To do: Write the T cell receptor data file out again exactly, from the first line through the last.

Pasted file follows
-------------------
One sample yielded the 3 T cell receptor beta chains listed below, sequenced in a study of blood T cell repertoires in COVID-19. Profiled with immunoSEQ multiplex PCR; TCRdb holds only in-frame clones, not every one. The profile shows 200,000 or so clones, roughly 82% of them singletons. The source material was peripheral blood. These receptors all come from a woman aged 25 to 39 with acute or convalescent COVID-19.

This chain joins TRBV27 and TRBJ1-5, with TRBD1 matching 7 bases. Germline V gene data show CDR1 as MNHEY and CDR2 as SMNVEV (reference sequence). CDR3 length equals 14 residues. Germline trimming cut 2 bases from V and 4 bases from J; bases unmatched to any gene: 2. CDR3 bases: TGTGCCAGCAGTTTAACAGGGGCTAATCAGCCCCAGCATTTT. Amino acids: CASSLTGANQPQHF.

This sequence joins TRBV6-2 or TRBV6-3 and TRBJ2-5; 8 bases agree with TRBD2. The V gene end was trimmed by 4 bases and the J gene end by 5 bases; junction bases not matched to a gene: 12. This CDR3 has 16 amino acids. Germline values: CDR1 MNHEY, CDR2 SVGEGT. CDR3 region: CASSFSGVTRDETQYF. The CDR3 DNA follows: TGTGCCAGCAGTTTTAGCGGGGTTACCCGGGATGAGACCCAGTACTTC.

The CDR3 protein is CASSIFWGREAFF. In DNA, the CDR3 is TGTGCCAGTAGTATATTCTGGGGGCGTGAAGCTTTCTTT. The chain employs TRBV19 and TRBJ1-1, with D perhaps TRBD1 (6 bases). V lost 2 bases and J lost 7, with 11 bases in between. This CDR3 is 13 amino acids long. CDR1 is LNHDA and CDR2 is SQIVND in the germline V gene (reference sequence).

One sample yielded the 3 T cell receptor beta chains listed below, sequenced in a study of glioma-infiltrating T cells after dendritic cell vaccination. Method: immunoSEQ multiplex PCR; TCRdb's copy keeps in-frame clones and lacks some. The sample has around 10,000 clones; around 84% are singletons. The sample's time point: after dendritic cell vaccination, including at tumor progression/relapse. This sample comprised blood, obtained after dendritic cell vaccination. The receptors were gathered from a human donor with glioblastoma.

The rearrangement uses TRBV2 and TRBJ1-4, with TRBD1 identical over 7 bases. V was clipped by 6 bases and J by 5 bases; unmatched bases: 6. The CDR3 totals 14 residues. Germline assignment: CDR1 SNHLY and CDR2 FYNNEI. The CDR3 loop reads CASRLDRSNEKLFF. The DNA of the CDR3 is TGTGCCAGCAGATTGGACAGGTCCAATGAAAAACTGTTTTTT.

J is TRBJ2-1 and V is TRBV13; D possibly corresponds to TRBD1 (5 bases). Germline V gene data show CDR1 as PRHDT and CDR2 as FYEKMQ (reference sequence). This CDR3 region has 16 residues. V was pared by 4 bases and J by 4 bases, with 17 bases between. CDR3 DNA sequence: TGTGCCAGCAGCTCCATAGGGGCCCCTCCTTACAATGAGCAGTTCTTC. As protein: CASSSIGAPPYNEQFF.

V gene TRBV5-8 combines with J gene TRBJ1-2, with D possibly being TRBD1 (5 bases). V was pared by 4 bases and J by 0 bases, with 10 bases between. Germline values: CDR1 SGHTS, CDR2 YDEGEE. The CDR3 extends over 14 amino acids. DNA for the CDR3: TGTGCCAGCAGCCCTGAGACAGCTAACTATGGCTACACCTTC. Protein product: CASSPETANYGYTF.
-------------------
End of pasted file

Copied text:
One sample yielded the 3 T cell receptor beta chains listed below, sequenced in a study of blood T cell repertoires in COVID-19. Profiled with immunoSEQ multiplex PCR; TCRdb holds only in-frame clones, not every one. The profile shows 200,000 or so clones, roughly 82% of them singletons. The source material was peripheral blood. These receptors all come from a woman aged 25 to 39 with acute or convalescent COVID-19.

This chain joins TRBV27 and TRBJ1-5, with TRBD1 matching 7 bases. Germline V gene data show CDR1 as MNHEY and CDR2 as SMNVEV (reference sequence). CDR3 length equals 14 residues. Germline trimming cut 2 bases from V and 4 bases from J; bases unmatched to any gene: 2. CDR3 bases: TGTGCCAGCAGTTTAACAGGGGCTAATCAGCCCCAGCATTTT. Amino acids: CASSLTGANQPQHF.

This sequence joins TRBV6-2 or TRBV6-3 and TRBJ2-5; 8 bases agree with TRBD2. The V gene end was trimmed by 4 bases and the J gene end by 5 bases; junction bases not matched to a gene: 12. This CDR3 has 16 amino acids. Germline values: CDR1 MNHEY, CDR2 SVGEGT. CDR3 region: CASSFSGVTRDETQYF. The CDR3 DNA follows: TGTGCCAGCAGTTTTAGCGGGGTTACCCGGGATGAGACCCAGTACTTC.

The CDR3 protein is CASSIFWGREAFF. In DNA, the CDR3 is TGTGCCAGTAGTATATTCTGGGGGCGTGAAGCTTTCTTT. The chain employs TRBV19 and TRBJ1-1, with D perhaps TRBD1 (6 bases). V lost 2 bases and J lost 7, with 11 bases in between. This CDR3 is 13 amino acids long. CDR1 is LNHDA and CDR2 is SQIVND in the germline V gene (reference sequence).

One sample yielded the 3 T cell receptor beta chains listed below, sequenced in a study of glioma-infiltrating T cells after dendritic cell vaccination. Method: immunoSEQ multiplex PCR; TCRdb's copy keeps in-frame clones and lacks some. The sample has around 10,000 clones; around 84% are singletons. The sample's time point: after dendritic cell vaccination, including at tumor progression/relapse. This sample comprised blood, obtained after dendritic cell vaccination. The receptors were gathered from a human donor with glioblastoma.

The rearrangement uses TRBV2 and TRBJ1-4, with TRBD1 identical over 7 bases. V was clipped by 6 bases and J by 5 bases; unmatched bases: 6. The CDR3 totals 14 residues. Germline assignment: CDR1 SNHLY and CDR2 FYNNEI. The CDR3 loop reads CASRLDRSNEKLFF. The DNA of the CDR3 is TGTGCCAGCAGATTGGACAGGTCCAATGAAAAACTGTTTTTT.

J is TRBJ2-1 and V is TRBV13; D possibly corresponds to TRBD1 (5 bases). Germline V gene data show CDR1 as PRHDT and CDR2 as FYEKMQ (reference sequence). This CDR3 region has 16 residues. V was pared by 4 bases and J by 4 bases, with 17 bases between. CDR3 DNA sequence: TGTGCCAGCAGCTCCATAGGGGCCCCTCCTTACAATGAGCAGTTCTTC. As protein: CASSSIGAPPYNEQFF.

V gene TRBV5-8 combines with J gene TRBJ1-2, with D possibly being TRBD1 (5 bases). V was pared by 4 bases and J by 0 bases, with 10 bases between. Germline values: CDR1 SGHTS, CDR2 YDEGEE. The CDR3 extends over 14 amino acids. DNA for the CDR3: TGTGCCAGCAGCCCTGAGACAGCTAACTATGGCTACACCTTC. Protein product: CASSPETANYGYTF.